This may indicate an abnormally narrow or low palate or both, or an abnormally large tongue in relation to the palatal areas. Pronounced rugae is also associated with tongue thrust.

Short lingual frenum

This may result in an articulation disorder. If the client is unable to place the tongue against the alveolar ridge or the teeth to produce sounds such as /t/, /d/, /n/, /l/, /t/, and /d3/, the frenum may need to be clipped by a physician.

Weak, Asymmetrical, or Absent Gag Reflex

This may indicate muscular weakness in the velopharyngeal area. Neurological impairment may be present. It is important to note, however, that conclusions cannot be made without considering other factors. Some people with normal muscular integrity do not have a gag reflex.

Weakness of the lips, tongue, or jaw: This is common among clients with neurological impairments. Aphasia, dysarthria, or both, may be present.

Oral Mechanism Exam PDF Form

The Oral Mechanism Exam PDF Form is intended to thoroughly evaluate and record a variety of orofacial area characteristics. In order to assess a patient’s facial structures, jaw, teeth, lips, tongue, pharynx, hard and soft palates, and speech-related movements, doctors or examiners can use it as a systematic guide.

Oral Peripheral Mechanism Examination form provides comprehensive guidelines on how the examiner should look for and document particular traits or abnormalities in the patient. This involves evaluating the symmetry of the face, irregular motions, breathing patterns, dentition, tongue movements, lip strength, pharyngeal disorders, and traits of the hard and soft palates.

Download Oral Mechanism Exam PDF Form

Examiners are asked to cross off and mark specific traits they observed throughout the examination. The form also has space in the right-hand margin for thorough descriptive remarks, which enables the examiner to add particular notes or observations for every area that is assessed.

The final portion, the summary of findings, enables a succinct review of the observations made throughout the investigation. This form plays a crucial role in supporting an organized and comprehensive assessment of orofacial structures, which helps with the diagnosis, planning, and assessment of treatment for a range of speech- and oral-related disorders.

Download Oral Mechanism Exam PDF Form


These components collectively provide a comprehensive understanding of the individual’s oral motor function and help in identifying any issues or abnormalities that may be affecting speech and swallowing. The results of the Oral Peripheral Mechanism Examination guide the development of personalized treatment plans to address specific needs and improve overall oral function and communication skills.

Frequently Asked Questions Related to Oral Mechanism Exam

1. What is the purpose of the Oral Mechanism Exam?

The Oral Mechanism Exam serves as a comprehensive assessment to evaluate the functioning of oral structures involved in speech production and swallowing. It aims to identify potential abnormalities or impairments in the lips, tongue, jaw, palate, and other relevant areas.

2. Who conducts the Oral Mechanism Exam?

Speech-language pathologists, dentists, and various healthcare professionals typically perform the Oral Mechanism Exam to diagnose speech and swallowing difficulties.

3. Why is hygiene emphasized in the Oral Mechanism Exam?

Sterilization and hygiene are crucial to prevent contamination or the spread of infections. This is especially important due to the use of equipment and direct contact with oral structures during the examination.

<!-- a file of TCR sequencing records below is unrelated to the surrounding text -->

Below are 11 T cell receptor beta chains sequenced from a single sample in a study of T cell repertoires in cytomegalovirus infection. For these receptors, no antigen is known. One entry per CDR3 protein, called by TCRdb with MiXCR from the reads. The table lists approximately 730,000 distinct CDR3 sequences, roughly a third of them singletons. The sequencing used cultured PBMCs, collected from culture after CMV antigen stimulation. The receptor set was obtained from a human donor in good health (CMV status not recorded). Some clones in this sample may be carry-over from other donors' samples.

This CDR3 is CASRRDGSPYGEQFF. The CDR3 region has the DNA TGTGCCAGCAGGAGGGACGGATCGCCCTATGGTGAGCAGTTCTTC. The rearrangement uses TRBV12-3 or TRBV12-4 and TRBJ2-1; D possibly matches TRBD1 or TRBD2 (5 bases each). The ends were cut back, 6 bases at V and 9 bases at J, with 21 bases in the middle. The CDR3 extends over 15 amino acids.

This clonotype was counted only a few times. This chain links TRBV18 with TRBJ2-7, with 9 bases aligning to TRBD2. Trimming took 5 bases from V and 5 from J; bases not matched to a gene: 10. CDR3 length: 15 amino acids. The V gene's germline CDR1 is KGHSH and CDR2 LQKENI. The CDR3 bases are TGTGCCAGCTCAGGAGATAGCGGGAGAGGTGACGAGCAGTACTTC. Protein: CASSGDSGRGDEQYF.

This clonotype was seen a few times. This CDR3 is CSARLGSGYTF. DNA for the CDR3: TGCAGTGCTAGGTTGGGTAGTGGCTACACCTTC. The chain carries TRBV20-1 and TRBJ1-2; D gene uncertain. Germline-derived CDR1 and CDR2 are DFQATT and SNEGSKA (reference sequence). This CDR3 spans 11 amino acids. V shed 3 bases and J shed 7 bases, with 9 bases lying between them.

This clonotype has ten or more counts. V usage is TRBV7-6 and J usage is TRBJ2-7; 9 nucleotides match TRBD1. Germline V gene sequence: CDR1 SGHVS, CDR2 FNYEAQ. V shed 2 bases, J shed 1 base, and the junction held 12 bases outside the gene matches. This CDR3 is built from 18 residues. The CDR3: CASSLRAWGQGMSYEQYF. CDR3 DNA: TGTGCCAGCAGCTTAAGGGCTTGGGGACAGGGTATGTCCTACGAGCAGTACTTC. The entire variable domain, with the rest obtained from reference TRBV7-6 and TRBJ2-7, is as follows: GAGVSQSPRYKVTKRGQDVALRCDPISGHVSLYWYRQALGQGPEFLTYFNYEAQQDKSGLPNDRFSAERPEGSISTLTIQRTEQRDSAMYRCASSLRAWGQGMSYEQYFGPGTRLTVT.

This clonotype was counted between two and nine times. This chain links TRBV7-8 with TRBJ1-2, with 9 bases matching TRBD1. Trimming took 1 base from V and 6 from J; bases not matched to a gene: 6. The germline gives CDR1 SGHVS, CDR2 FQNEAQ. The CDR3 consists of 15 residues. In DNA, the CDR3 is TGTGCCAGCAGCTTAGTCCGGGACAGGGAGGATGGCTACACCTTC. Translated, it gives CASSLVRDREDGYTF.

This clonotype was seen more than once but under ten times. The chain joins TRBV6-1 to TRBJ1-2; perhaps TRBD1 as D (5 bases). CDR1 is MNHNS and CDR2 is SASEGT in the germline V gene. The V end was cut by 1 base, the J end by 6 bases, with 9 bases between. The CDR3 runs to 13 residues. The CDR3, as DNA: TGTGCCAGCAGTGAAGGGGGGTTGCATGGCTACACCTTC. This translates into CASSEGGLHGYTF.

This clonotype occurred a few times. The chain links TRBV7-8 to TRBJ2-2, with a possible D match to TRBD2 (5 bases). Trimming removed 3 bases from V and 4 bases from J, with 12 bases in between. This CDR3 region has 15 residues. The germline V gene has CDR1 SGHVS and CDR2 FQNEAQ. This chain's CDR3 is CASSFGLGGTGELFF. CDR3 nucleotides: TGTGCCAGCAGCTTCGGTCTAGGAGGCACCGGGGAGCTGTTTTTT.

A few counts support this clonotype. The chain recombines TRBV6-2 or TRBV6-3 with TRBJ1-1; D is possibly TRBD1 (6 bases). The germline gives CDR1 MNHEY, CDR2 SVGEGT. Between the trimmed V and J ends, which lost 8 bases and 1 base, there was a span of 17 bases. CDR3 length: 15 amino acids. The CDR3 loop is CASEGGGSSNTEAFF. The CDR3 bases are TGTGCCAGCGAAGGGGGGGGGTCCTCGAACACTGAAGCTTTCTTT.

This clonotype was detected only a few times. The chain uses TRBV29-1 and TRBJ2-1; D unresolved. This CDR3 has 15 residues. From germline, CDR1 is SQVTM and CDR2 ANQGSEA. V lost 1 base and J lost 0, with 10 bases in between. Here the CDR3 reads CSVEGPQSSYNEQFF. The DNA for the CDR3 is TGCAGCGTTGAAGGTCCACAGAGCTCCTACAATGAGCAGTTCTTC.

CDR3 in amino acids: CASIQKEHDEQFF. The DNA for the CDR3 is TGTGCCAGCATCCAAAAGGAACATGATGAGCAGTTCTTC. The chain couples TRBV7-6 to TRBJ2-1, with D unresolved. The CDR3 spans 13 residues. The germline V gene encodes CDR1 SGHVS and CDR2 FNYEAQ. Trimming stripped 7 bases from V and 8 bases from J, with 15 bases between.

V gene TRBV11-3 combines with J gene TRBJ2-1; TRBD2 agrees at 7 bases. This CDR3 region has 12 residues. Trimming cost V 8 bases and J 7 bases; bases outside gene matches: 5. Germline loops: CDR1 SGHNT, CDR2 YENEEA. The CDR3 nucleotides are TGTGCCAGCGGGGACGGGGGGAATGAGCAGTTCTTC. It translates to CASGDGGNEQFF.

4. What tools are required for the Oral Mechanism Exam?

The examination generally requires tools such as disposable gloves, a timer, a tongue depressor, a tiny flashlight, cotton gauze, and an applicator stick. Additionally, a mirror might be used to evaluate velopharyngeal movement.

5. How is the examination conducted on young children or uncooperative individuals?

Alternative items like a sucker or foods such as peanut butter or applesauce can be strategically used to evaluate lip and tongue motions. It’s essential to have parental consent before using food products due to potential food sensitivities in children.

6. What speech tasks are involved in the examination process?

Various speech tasks are conducted to assess oral motor control, strength, range of motion, and coordination. These tasks include producing different speech sounds, articulating specific words, sustaining speech, and engaging in spontaneous conversation.

7. How are findings from the Oral Mechanism Exam interpreted?

Understanding the connection between orofacial integrity and communication function is crucial. Interpretation of findings involves considering anatomical, physiological, and neurologic aspects of the oral structures.

8. Why is the Oral Mechanism Exam PDF Form used?

The PDF form serves as a systematic guide to evaluate and record orofacial area characteristics, aiding in a comprehensive assessment of the patient’s oral structures. It assists in diagnosing, planning, and treating various speech and oral-related disorders.

9. What are some common findings and their clinical implications from the examination?

Findings such as abnormal color in specific areas, asymmetry of the face or palate, enlarged tonsils, missing teeth, mouth breathing, poor intraoral pressure, among others, may indicate various speech or neurological conditions.

10. How does the Oral Mechanism Exam contribute to treatment plans?

The results from the examination guide the development of personalized treatment plans, addressing specific needs of individuals, ultimately improving speech and communication skills by targeting the identified oral motor issues.


  • Motor Speech Disorders: Substrates, Differential Diagnosis and Management – Joseph R. Duffy (Book)
  • Assessment in Speech Language Pathology A Resource Manual 5th Edition, Kenneth G. Shipley, Julie G. McAfee (Book)

You are reading about:

How to do an Oral Mechanism Exam


You may also like….


If you have any Suggestion or Question Please Leave a Reply